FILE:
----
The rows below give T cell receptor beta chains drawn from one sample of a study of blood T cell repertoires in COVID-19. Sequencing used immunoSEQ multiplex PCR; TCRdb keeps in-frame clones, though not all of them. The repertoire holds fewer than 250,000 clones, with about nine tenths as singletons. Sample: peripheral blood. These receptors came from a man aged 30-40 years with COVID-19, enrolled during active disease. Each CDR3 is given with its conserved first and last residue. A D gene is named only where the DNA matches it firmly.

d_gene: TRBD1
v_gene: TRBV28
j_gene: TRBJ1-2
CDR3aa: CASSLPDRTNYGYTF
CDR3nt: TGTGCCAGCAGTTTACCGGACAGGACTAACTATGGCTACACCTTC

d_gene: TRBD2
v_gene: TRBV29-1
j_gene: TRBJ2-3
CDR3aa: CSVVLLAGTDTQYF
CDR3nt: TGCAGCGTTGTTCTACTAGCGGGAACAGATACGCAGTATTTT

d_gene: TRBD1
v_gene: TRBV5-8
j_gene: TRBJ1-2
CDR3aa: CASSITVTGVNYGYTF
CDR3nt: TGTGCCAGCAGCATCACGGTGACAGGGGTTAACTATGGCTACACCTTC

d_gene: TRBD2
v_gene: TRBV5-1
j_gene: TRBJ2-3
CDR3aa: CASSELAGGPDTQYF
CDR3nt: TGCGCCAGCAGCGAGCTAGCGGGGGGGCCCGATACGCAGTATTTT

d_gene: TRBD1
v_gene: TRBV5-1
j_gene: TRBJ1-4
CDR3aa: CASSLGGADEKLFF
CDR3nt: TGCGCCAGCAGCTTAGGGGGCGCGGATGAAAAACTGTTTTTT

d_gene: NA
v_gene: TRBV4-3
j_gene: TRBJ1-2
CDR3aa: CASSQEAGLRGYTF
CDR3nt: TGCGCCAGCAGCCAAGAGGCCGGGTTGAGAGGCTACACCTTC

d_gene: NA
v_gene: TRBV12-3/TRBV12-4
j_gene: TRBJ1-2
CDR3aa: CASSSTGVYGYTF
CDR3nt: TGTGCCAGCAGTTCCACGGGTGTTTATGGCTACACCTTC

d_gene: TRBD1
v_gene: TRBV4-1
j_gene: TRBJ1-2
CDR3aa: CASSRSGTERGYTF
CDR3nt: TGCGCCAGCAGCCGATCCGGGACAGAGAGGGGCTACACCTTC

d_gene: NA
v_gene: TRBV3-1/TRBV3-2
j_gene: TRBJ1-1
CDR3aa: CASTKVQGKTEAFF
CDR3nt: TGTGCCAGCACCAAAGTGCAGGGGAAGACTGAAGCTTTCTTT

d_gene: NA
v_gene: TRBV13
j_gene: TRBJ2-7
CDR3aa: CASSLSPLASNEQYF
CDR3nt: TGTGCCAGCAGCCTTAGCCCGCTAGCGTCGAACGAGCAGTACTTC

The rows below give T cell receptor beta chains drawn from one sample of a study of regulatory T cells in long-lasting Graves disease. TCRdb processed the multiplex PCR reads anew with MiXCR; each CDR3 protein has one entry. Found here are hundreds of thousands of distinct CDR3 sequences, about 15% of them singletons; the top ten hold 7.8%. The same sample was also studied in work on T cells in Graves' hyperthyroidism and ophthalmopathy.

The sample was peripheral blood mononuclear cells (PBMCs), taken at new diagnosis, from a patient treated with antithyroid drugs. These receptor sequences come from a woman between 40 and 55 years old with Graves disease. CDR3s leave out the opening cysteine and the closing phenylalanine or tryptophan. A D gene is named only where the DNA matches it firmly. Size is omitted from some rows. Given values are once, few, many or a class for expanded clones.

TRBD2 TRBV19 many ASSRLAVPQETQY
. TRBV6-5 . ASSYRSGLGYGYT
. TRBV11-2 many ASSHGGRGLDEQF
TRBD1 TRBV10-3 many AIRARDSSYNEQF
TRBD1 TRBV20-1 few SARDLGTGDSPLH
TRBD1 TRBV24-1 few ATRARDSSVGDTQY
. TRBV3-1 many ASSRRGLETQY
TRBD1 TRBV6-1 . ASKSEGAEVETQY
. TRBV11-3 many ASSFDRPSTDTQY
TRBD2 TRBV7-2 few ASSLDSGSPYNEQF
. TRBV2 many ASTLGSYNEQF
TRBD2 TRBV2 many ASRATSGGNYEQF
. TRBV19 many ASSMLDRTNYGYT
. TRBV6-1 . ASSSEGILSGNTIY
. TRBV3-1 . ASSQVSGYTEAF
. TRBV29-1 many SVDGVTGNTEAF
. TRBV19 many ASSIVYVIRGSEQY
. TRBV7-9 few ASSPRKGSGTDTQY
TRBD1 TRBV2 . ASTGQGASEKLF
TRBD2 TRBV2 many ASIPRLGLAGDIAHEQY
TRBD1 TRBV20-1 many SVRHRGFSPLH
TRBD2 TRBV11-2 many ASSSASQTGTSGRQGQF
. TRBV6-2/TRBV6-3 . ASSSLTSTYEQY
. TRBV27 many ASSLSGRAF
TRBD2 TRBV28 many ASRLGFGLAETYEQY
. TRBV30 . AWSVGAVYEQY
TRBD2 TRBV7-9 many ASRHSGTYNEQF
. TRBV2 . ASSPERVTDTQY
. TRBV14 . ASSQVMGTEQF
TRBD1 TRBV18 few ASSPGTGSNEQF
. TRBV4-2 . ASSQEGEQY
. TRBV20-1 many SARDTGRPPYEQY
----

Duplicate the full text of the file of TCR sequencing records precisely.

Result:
The rows below give T cell receptor beta chains drawn from one sample of a study of blood T cell repertoires in COVID-19. Sequencing used immunoSEQ multiplex PCR; TCRdb keeps in-frame clones, though not all of them. The repertoire holds fewer than 250,000 clones, with about nine tenths as singletons. Sample: peripheral blood. These receptors came from a man aged 30-40 years with COVID-19, enrolled during active disease. Each CDR3 is given with its conserved first and last residue. A D gene is named only where the DNA matches it firmly.

d_gene: TRBD1
v_gene: TRBV28
j_gene: TRBJ1-2
CDR3aa: CASSLPDRTNYGYTF
CDR3nt: TGTGCCAGCAGTTTACCGGACAGGACTAACTATGGCTACACCTTC

d_gene: TRBD2
v_gene: TRBV29-1
j_gene: TRBJ2-3
CDR3aa: CSVVLLAGTDTQYF
CDR3nt: TGCAGCGTTGTTCTACTAGCGGGAACAGATACGCAGTATTTT

d_gene: TRBD1
v_gene: TRBV5-8
j_gene: TRBJ1-2
CDR3aa: CASSITVTGVNYGYTF
CDR3nt: TGTGCCAGCAGCATCACGGTGACAGGGGTTAACTATGGCTACACCTTC

d_gene: TRBD2
v_gene: TRBV5-1
j_gene: TRBJ2-3
CDR3aa: CASSELAGGPDTQYF
CDR3nt: TGCGCCAGCAGCGAGCTAGCGGGGGGGCCCGATACGCAGTATTTT

d_gene: TRBD1
v_gene: TRBV5-1
j_gene: TRBJ1-4
CDR3aa: CASSLGGADEKLFF
CDR3nt: TGCGCCAGCAGCTTAGGGGGCGCGGATGAAAAACTGTTTTTT

d_gene: NA
v_gene: TRBV4-3
j_gene: TRBJ1-2
CDR3aa: CASSQEAGLRGYTF
CDR3nt: TGCGCCAGCAGCCAAGAGGCCGGGTTGAGAGGCTACACCTTC

d_gene: NA
v_gene: TRBV12-3/TRBV12-4
j_gene: TRBJ1-2
CDR3aa: CASSSTGVYGYTF
CDR3nt: TGTGCCAGCAGTTCCACGGGTGTTTATGGCTACACCTTC

d_gene: TRBD1
v_gene: TRBV4-1
j_gene: TRBJ1-2
CDR3aa: CASSRSGTERGYTF
CDR3nt: TGCGCCAGCAGCCGATCCGGGACAGAGAGGGGCTACACCTTC

d_gene: NA
v_gene: TRBV3-1/TRBV3-2
j_gene: TRBJ1-1
CDR3aa: CASTKVQGKTEAFF
CDR3nt: TGTGCCAGCACCAAAGTGCAGGGGAAGACTGAAGCTTTCTTT

d_gene: NA
v_gene: TRBV13
j_gene: TRBJ2-7
CDR3aa: CASSLSPLASNEQYF
CDR3nt: TGTGCCAGCAGCCTTAGCCCGCTAGCGTCGAACGAGCAGTACTTC

The rows below give T cell receptor beta chains drawn from one sample of a study of regulatory T cells in long-lasting Graves disease. TCRdb processed the multiplex PCR reads anew with MiXCR; each CDR3 protein has one entry. Found here are hundreds of thousands of distinct CDR3 sequences, about 15% of them singletons; the top ten hold 7.8%. The same sample was also studied in work on T cells in Graves' hyperthyroidism and ophthalmopathy.

The sample was peripheral blood mononuclear cells (PBMCs), taken at new diagnosis, from a patient treated with antithyroid drugs. These receptor sequences come from a woman between 40 and 55 years old with Graves disease. CDR3s leave out the opening cysteine and the closing phenylalanine or tryptophan. A D gene is named only where the DNA matches it firmly. Size is omitted from some rows. Given values are once, few, many or a class for expanded clones.

TRBD2 TRBV19 many ASSRLAVPQETQY
. TRBV6-5 . ASSYRSGLGYGYT
. TRBV11-2 many ASSHGGRGLDEQF
TRBD1 TRBV10-3 many AIRARDSSYNEQF
TRBD1 TRBV20-1 few SARDLGTGDSPLH
TRBD1 TRBV24-1 few ATRARDSSVGDTQY
. TRBV3-1 many ASSRRGLETQY
TRBD1 TRBV6-1 . ASKSEGAEVETQY
. TRBV11-3 many ASSFDRPSTDTQY
TRBD2 TRBV7-2 few ASSLDSGSPYNEQF
. TRBV2 many ASTLGSYNEQF
TRBD2 TRBV2 many ASRATSGGNYEQF
. TRBV19 many ASSMLDRTNYGYT
. TRBV6-1 . ASSSEGILSGNTIY
. TRBV3-1 . ASSQVSGYTEAF
. TRBV29-1 many SVDGVTGNTEAF
. TRBV19 many ASSIVYVIRGSEQY
. TRBV7-9 few ASSPRKGSGTDTQY
TRBD1 TRBV2 . ASTGQGASEKLF
TRBD2 TRBV2 many ASIPRLGLAGDIAHEQY
TRBD1 TRBV20-1 many SVRHRGFSPLH
TRBD2 TRBV11-2 many ASSSASQTGTSGRQGQF
. TRBV6-2/TRBV6-3 . ASSSLTSTYEQY
. TRBV27 many ASSLSGRAF
TRBD2 TRBV28 many ASRLGFGLAETYEQY
. TRBV30 . AWSVGAVYEQY
TRBD2 TRBV7-9 many ASRHSGTYNEQF
. TRBV2 . ASSPERVTDTQY
. TRBV14 . ASSQVMGTEQF
TRBD1 TRBV18 few ASSPGTGSNEQF
. TRBV4-2 . ASSQEGEQY
. TRBV20-1 many SARDTGRPPYEQY